End of Watch is the spectacular finale to the New York Times bestselling trilogy that began with Mr. Mercedes (winner of the Edgar Award) and Finders Keepers—In End of Watch, the diabolical “Mercedes Killer” drives his enemies to suicide, and if Bill Hodges and Holly Gibney don’t figure out a way to stop him, they’ll be victims themselves.
Soon to be a major motion picture—Stephen King’s terrifying, classic #1 New York Times bestseller, “a huge achievement by a writer showing off all of his storytelling skills” (The Guardian)—about seven adults who return to their hometown to confront a nightmare they had first stumbled on as teenagers…an evil without a name: It.
In Sleeping Beauties, Stephen King and Owen King tell the highest of high-stakes stories: what might happen if women disappeared from the world of men? A spectacular father-son collaboration.
“The Man in Black fled across the desert, and the gunslinger followed.” So begins Book I of Stephen King’s iconic fantasy series, The Dark Tower. Part sci-fi novel, part futuristic dystopia, part spaghetti Western, and part high fantasy vision, The Gunslinger tells the story of Roland Deschain, Mid-World’s last gunslinger, who is tracking an enigmatic magician known only as the man in black.
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The Malabar Coast is full of dangers: greedy tradesmen, fearless pirates, and men full of vengeance. But for Courtney, the greatest danger might just be his family.
Francis Courtney flees the comfort of his grand country estate, when his stepfather’s gambling debts leave him penniless and in grave danger. He travels to South Africa with revenge and fortune on his mind: his uncle Tom Courtney killed his father, and he plans on repaying the debt and making his fortune in the process. However, upon his arrival in Cape Town, he finds his whole world upturned.
Christopher Courtney sets out to make his own way in the world, giving up his privileged position as the son of the Governor of Bombay. The perils and betrayals that play out on his journey carve a fierce warrior out of him, but they also harden his soul and lead him to more violence and treachery. As the lives of the Courtney men intertwine, the sins of the fathers will forever change the lives of a younger generation. On the perilous waters of the Arabian Sea, the fates of men will intertwine.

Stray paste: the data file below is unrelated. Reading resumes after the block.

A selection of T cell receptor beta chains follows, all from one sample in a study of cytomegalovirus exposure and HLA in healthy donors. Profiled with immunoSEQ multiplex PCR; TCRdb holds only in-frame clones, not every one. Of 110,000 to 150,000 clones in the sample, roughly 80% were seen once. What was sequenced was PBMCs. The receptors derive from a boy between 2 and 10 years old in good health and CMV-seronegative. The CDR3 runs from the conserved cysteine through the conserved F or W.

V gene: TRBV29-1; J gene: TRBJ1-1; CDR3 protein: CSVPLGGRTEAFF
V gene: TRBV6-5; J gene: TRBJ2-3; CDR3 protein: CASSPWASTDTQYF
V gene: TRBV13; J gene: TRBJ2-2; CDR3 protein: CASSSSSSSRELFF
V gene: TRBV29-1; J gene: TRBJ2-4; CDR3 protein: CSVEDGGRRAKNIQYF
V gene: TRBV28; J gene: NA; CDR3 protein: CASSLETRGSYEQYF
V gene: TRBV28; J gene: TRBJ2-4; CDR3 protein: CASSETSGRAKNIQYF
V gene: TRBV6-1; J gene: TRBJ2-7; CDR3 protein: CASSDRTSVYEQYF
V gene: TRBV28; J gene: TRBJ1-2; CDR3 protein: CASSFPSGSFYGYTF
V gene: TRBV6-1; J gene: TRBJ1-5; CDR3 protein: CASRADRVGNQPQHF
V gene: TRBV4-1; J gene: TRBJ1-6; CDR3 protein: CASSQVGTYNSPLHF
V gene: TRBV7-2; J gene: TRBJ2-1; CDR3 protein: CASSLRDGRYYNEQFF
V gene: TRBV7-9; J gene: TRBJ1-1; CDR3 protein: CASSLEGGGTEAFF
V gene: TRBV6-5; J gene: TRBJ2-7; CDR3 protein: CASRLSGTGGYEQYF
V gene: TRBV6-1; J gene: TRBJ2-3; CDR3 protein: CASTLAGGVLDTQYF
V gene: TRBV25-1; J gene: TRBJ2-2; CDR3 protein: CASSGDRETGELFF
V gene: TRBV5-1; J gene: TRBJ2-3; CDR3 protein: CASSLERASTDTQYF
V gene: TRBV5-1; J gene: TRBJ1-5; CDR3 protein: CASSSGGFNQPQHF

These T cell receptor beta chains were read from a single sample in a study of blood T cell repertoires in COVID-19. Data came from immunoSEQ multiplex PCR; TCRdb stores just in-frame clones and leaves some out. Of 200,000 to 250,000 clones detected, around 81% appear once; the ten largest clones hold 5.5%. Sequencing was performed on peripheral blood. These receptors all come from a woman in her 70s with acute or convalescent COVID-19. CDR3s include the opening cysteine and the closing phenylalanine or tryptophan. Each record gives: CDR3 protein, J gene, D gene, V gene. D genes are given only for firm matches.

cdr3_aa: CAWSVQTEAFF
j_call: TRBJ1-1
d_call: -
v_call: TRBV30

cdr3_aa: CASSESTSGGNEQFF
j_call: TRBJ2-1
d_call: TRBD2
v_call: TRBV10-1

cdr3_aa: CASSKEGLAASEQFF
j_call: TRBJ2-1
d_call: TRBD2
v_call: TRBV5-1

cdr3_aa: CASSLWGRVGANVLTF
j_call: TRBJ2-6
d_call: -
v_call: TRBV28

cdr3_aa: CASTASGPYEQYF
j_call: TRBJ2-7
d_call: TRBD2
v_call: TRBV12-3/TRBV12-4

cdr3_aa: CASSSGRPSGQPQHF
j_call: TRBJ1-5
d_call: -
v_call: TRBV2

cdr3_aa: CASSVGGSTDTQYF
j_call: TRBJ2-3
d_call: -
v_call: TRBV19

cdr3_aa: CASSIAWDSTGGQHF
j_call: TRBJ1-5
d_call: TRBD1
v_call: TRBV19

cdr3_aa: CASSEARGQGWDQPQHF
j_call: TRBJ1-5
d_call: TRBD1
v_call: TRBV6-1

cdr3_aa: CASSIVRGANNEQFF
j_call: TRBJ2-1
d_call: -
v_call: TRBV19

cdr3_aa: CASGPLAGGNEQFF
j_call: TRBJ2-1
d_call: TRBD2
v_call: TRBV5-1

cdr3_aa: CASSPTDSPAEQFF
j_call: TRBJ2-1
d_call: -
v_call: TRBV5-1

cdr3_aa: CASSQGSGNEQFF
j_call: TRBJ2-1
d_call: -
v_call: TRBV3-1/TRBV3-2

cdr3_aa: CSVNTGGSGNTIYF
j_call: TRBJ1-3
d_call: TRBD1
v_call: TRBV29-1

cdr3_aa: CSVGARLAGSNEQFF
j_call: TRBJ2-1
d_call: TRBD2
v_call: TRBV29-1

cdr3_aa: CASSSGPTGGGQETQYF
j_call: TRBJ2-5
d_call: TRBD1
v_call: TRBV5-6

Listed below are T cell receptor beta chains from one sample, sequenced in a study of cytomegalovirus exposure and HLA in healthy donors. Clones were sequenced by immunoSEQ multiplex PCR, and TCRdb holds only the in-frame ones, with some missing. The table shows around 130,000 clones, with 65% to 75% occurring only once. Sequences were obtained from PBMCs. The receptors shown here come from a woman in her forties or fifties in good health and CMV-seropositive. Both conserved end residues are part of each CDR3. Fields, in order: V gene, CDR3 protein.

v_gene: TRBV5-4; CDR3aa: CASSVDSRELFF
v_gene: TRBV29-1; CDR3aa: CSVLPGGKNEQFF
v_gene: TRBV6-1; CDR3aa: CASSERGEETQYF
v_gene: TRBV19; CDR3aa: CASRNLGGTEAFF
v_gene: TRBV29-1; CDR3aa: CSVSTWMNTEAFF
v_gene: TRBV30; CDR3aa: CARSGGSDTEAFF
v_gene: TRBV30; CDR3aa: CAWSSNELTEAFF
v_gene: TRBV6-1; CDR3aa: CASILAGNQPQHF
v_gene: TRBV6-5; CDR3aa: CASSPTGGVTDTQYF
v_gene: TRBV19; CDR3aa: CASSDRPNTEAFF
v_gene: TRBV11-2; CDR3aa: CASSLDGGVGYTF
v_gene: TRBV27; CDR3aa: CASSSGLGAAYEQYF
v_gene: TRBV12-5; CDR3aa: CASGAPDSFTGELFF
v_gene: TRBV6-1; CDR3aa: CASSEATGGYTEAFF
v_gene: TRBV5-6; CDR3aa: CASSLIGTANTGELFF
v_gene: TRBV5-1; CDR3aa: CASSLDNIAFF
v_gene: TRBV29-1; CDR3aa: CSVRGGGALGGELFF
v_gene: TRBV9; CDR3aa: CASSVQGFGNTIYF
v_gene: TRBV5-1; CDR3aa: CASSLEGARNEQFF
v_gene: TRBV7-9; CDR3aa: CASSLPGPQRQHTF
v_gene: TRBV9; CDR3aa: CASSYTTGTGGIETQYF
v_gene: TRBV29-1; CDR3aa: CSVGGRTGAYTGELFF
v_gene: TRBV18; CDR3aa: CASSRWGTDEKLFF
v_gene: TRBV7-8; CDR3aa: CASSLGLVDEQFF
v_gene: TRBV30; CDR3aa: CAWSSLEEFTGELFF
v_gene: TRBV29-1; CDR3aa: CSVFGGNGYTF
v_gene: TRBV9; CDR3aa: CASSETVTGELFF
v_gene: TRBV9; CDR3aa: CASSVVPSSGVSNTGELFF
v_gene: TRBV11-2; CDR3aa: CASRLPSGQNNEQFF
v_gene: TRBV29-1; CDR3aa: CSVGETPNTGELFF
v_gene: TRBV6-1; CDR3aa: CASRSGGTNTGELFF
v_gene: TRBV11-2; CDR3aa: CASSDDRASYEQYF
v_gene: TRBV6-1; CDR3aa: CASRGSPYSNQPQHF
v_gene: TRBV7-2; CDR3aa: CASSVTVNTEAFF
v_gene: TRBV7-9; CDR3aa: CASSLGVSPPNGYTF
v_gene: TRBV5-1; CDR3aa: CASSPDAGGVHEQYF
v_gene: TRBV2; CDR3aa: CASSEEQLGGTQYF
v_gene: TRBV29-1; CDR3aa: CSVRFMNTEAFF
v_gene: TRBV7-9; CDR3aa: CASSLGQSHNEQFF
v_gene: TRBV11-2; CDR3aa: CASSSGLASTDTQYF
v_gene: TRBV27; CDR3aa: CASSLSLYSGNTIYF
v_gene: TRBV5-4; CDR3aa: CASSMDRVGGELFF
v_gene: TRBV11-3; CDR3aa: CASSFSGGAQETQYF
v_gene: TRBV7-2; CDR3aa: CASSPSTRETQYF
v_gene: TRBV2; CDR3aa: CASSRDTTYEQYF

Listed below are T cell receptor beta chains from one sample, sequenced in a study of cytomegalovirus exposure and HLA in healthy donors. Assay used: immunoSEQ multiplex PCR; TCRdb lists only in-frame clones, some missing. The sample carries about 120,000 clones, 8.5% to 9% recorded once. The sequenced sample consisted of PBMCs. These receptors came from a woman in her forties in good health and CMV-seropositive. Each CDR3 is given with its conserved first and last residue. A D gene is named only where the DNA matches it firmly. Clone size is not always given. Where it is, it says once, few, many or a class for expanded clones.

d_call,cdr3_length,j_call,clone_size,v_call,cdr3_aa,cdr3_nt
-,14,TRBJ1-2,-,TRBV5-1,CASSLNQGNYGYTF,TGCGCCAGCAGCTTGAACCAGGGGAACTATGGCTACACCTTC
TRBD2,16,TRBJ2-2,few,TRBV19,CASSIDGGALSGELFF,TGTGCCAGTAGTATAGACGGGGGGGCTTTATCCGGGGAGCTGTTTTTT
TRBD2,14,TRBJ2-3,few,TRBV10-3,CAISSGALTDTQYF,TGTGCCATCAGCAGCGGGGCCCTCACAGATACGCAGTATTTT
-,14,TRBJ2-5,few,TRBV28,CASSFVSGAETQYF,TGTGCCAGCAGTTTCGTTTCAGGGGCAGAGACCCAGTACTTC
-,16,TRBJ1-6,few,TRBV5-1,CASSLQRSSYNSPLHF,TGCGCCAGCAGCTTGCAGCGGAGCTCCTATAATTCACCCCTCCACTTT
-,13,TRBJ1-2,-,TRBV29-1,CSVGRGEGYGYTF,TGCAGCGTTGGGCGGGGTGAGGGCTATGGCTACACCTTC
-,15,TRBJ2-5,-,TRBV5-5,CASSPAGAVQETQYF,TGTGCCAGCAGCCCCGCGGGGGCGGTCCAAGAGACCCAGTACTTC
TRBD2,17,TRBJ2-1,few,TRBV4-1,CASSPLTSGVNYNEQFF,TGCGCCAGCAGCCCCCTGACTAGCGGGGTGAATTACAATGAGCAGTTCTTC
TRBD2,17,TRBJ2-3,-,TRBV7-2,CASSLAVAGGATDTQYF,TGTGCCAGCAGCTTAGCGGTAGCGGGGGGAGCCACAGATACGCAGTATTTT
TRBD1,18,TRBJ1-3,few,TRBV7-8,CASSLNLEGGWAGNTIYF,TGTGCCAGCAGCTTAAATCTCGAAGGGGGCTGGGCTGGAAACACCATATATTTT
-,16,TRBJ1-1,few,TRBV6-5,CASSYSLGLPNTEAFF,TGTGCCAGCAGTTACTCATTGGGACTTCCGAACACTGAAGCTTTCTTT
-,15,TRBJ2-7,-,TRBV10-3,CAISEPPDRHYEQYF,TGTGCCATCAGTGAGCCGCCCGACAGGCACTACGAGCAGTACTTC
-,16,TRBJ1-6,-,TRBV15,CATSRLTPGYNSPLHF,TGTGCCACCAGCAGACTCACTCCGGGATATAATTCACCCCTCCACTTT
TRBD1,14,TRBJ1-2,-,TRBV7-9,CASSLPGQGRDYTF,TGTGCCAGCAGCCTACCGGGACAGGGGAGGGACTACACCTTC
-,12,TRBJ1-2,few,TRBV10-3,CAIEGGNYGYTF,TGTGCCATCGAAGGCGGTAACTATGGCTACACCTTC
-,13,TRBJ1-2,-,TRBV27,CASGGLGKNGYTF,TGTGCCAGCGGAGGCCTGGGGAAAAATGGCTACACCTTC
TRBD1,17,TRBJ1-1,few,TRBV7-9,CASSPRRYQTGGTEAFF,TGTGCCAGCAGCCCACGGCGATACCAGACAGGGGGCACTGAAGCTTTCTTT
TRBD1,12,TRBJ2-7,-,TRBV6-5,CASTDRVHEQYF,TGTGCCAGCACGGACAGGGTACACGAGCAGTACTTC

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The Jameson Raid was a pivotal moment in the history of South Africa, linking events from the Anglo-Boer War to the declaration of the Union of South Africa in 1910. For over a century the failed revolution has been interpreted through the lens of British imperialism, with responsibility laid at the feet of Cecil John Rhodes. Yet the wild adventurism that characterised the raid resembles a cowboy expedition more than a serious attempt to overthrow a Boer government.
In The Cowboy Capitalist, Charles van Onselen challenges a historiography of over 120 years, locating the raid in American rather than British history and forcing us to rethink the histories of at least three nations. Through a close look at the little-remembered figure of John Hays Hammond, a confidant of both Rhodes and Jameson, he discovers the American Old West on the South African Highveld.
This radical reinterpretation challenges the commonly held belief that the Jameson Raid was quintessentially British and, in doing so, drives splinters into our understanding of events as far forward as South Africa’s critical 1948 general election, with which the foundations of Grand Apartheid were laid.
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In this riveting new book, John Laband, pre-eminent historian of the Zulu Kingdom, tackles some of the questions that swirl around the assassination in 1828 of King Shaka, the celebrated founder of the Zulu Kingdom and war leader of legendary brilliance: Why did prominent members of the royal house conspire to kill him?
Just how significant a part did the white hunter-traders settled at Port Natal play in their royal patron’s downfall? Why were Shaka’s relations with the British Cape Colony key to his survival? And why did the powerful army he had created acquiesce so tamely in the usurpation of the throne by Dingane, his half-brother and assassin?
In his search for answers Laband turns to the Zulu voice heard through recorded oral testimony and praise-poems, and to the written accounts and reminiscences of the Port Natal trader-hunters and the despatches of Cape officials. In the course of probing and assessing this evidence the author vividly brings the early Zulu kingdom and its inhabitants to life.
He throws light on this elusive character of and his own unpredictable intentions, while illuminating the fears and ambitions of those attempting to prosper and survive in his hazardous kingdom: a kingdom that nevertheless endured in all its essential characteristics, particularly militarily, until its destruction fifty one years later in 1879 by the British; and whose fate, legend has it, Shaka predicted with his dying breath.
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